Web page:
Tuesday, February 7, 2012

The American Himalayas



       The Himalayas are shrouded with a mystique as being the gateway to Shangri-La and the roof top of the world. Diverse plant life, wildlife and natural features bring millions of tourists to Kathmandu to experience the Himalayas, and everyone wants to experience the raw and awesome power of nature that they can offer. While the Himalayas are beautiful, awe-inspiring and breath-taking, one can find a place in America that is almost as diverse and able to serve as a place for a spiritual journey to connect with nature.  While the Himalayas may be the ultimate bucket list destination, the Olympic Mountains can offer you one thing that the Himalayas are getting less likely to give you: solitude.
                Nestled in the northern most point in the continental United States, Tucked away deep within a National Park, the Olympic range juts out from the rainforest canopy, towering above everything else on the Olympic Peninsula. While it is just a few hours’ drive or ferry ride from an urban population of well over a million people, few of the masses take the time or have the passion for exploration which will take them deep in the Olympic Mountains. With hundreds of peaks about 5000ft and over 89 peaks over 6500ft (with over a 400ft of cleared prominence) climbers have a wide variety of skills sets to master in order to experience them all. Like the Himalayas, the Olympic Mountains offer little as far as infrastructure inside the area, with much trekking done up old animal trails and through weather beaten landslide and avalanche prone areas. In both the Olympic Mountains and the Himalayas, weather can change quickly and it can be weeks before you can be warm or dry. Also, bugs, flooding and natural disasters can all ruin what would normally be a good trip. While the Himalayas are world renowned, the Olympic Mountains serve as a miniature version of them, allowing for exploration, isolation and developing a deeper connection to nature while you are at either place.

                To best appreciate the vastness of the Olympic Mountains, one needs to journey to the Kathmandu of the Olympic Peninsula.  The city which serves as a gateway is Port Angeles, Washington. Port Angeles is located on the Strait of Juan de Fuca, and a few hours ferry ride from Victoria British Columbia, Canada. With almost 20,000 people (according to the 2010 US Census), this small town acts as a Port of Entry to the United States,  to the Olympic Peninsula and Olympic National Park. Port Angeles was also established as the headquarters for the Olympic National Park, which was created in 1938. While the city itself has a few rolling hills, few parts of the town lay above a few hundred feet above sea level. Yet, following a 17 mile road to the south, you climb to over 5000ft to the Hurricane Ridge area. Random side note: Port Angeles is the birthplace of Quarterback John Elway.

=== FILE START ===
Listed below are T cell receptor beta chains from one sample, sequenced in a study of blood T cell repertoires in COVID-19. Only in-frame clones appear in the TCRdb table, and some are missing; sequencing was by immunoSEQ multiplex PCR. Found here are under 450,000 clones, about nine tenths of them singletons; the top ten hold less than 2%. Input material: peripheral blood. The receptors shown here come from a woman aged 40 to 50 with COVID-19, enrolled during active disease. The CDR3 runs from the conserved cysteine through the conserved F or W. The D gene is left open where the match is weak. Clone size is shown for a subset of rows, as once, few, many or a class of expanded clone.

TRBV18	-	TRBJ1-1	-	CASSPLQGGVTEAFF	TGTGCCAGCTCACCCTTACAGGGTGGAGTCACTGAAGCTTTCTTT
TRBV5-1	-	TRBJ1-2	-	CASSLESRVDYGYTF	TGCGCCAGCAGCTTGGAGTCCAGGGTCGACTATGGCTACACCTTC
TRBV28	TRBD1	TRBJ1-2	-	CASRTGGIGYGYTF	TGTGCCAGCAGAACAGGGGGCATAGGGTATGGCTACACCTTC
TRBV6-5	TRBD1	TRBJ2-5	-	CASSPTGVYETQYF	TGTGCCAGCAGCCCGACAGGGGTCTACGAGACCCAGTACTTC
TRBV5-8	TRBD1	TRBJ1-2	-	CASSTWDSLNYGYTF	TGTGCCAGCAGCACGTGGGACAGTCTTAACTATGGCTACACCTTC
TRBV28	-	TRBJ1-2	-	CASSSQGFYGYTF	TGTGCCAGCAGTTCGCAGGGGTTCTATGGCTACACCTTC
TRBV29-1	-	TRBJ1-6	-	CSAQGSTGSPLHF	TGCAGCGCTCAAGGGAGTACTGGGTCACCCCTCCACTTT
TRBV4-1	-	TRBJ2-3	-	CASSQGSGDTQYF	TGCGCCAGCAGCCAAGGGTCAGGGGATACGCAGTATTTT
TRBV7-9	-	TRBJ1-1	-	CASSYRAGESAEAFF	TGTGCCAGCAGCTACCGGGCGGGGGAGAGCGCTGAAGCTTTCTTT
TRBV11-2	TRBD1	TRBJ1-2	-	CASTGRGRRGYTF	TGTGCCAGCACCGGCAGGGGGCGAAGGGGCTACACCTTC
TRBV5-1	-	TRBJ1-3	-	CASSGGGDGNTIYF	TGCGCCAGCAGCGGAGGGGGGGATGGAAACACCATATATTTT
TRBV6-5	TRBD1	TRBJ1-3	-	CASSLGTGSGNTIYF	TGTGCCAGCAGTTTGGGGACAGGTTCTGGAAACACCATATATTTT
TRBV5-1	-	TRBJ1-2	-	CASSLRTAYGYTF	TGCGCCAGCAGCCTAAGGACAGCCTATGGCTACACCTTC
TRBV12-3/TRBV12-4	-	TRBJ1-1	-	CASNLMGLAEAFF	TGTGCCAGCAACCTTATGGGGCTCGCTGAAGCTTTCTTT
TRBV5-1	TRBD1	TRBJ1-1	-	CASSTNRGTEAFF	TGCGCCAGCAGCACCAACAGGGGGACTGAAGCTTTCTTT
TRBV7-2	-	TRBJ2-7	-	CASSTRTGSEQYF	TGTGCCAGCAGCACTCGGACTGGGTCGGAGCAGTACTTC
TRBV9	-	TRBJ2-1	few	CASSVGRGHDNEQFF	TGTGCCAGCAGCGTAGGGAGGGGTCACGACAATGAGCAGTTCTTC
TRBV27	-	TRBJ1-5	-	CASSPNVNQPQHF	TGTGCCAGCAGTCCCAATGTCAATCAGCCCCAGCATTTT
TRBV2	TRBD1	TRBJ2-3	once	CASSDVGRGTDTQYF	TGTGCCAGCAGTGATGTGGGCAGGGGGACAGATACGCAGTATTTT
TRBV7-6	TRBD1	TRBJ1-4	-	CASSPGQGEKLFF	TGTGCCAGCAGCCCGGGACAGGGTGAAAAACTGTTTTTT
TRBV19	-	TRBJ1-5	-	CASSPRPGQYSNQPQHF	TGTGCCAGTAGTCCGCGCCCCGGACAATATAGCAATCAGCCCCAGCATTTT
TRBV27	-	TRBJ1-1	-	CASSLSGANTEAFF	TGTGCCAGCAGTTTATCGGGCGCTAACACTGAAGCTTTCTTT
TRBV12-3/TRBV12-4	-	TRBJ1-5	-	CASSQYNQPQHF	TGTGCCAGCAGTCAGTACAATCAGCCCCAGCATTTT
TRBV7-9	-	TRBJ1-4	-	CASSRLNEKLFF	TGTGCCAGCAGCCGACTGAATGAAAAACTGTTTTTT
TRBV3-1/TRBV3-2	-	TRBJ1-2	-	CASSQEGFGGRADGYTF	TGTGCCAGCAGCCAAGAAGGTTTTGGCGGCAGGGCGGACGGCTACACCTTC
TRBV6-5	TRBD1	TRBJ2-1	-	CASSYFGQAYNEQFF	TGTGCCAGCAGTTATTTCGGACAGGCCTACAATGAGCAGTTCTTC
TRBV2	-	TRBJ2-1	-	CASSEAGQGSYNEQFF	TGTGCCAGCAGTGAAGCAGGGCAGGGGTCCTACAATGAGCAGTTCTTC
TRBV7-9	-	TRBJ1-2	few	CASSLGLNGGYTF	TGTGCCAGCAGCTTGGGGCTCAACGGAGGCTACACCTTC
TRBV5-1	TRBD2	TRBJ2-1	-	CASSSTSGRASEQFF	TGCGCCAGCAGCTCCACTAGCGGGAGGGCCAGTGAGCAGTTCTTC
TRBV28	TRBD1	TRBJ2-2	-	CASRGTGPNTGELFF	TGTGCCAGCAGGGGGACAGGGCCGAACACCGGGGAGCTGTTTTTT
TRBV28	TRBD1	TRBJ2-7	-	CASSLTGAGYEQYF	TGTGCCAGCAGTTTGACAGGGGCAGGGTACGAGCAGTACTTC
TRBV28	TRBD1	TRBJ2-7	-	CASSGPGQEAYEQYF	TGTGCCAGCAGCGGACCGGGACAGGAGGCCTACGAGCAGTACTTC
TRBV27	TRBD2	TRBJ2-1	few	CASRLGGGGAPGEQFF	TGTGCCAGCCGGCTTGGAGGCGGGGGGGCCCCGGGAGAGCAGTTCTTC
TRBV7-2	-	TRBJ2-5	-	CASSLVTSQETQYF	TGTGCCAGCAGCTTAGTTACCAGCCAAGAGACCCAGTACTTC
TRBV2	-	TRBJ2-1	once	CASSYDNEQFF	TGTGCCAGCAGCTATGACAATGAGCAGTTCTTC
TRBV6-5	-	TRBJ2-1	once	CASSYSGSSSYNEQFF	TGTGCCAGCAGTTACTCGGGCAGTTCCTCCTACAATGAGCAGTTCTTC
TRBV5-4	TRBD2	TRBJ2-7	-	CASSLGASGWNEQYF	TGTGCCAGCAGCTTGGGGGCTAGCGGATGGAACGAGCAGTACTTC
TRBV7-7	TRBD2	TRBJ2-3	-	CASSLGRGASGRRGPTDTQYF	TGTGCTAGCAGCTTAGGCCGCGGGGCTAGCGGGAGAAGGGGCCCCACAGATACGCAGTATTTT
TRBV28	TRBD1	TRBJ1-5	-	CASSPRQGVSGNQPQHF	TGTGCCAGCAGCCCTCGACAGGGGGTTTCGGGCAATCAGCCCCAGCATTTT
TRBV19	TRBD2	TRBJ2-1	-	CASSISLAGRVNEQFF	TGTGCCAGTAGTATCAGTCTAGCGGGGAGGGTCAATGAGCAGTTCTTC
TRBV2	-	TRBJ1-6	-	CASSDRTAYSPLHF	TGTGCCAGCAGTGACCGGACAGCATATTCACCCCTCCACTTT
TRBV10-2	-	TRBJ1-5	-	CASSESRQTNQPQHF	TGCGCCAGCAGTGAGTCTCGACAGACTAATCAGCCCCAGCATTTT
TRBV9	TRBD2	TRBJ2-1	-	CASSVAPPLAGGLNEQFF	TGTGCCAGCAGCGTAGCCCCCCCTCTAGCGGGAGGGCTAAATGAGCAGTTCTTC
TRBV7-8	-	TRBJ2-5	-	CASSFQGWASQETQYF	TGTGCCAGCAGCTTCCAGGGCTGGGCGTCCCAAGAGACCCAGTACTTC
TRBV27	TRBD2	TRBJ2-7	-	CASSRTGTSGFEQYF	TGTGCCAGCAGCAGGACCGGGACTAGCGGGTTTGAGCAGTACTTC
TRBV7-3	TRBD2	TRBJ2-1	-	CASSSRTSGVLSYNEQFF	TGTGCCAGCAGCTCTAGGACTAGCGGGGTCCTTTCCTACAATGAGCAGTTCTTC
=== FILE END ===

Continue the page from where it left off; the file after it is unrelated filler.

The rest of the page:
Hurricane Ridge

Hurricane Ridge stands at over 5000ft, (600ft higher than Kathmandu!) but is located just mere miles from sea level, showing the sheer power that was needed to create such a rugged terrain. Huge sweeping valleys dive deep along gorges of old growth forests, only to jut back up into the heavens with yet another ridge of mountain peaks. With a new, state of the art lodge, miles of trails, as well as a small ski/snowboard run(open in the winter only), Hurricane Ridge offers the entire family a great wealth of activities to do. Besides the day activities that one can do at Hurricane Ridge, it is also a great place to stand and stare at the impressive vista of the interior of the Olympic National Park. From the lodge, one can see miles in every direction, laying their eyes on peaks that otherwise may be hidden from view from everywhere else on the Olympic Peninsula. Hurricane Ridge allows the imagination to take over, giving the viewer the full force and greatness of nature.

Hurricane ridge provides tourists with a vantage point to see what lies deep within the temperate rainforest. With views of Mt. Olympus, and numerous other peaks, Hurricane Ridge is the place to go to be inspired to explore the green, alpine jungles of the Pacific Northwest. With miles of snowshoe and cross-country ski trails (some well-groomed with the VW Bus you see above) in the winter, to summertime ridgeline trails with sweeping vistas, blooming wildflowers and an abundance of wildlife, the Hurricane Ridge area in the Olympic National Park is the rooftop to the Pacific Northwest.

For tours of the Olympic Peninsula and Hurricane Ridge, call Exotic Hikes at (360) 350-8938 or follow us on twitter @exotichikes. Until then, see you on the trails!
Douglas Scott
Exotic Hikes

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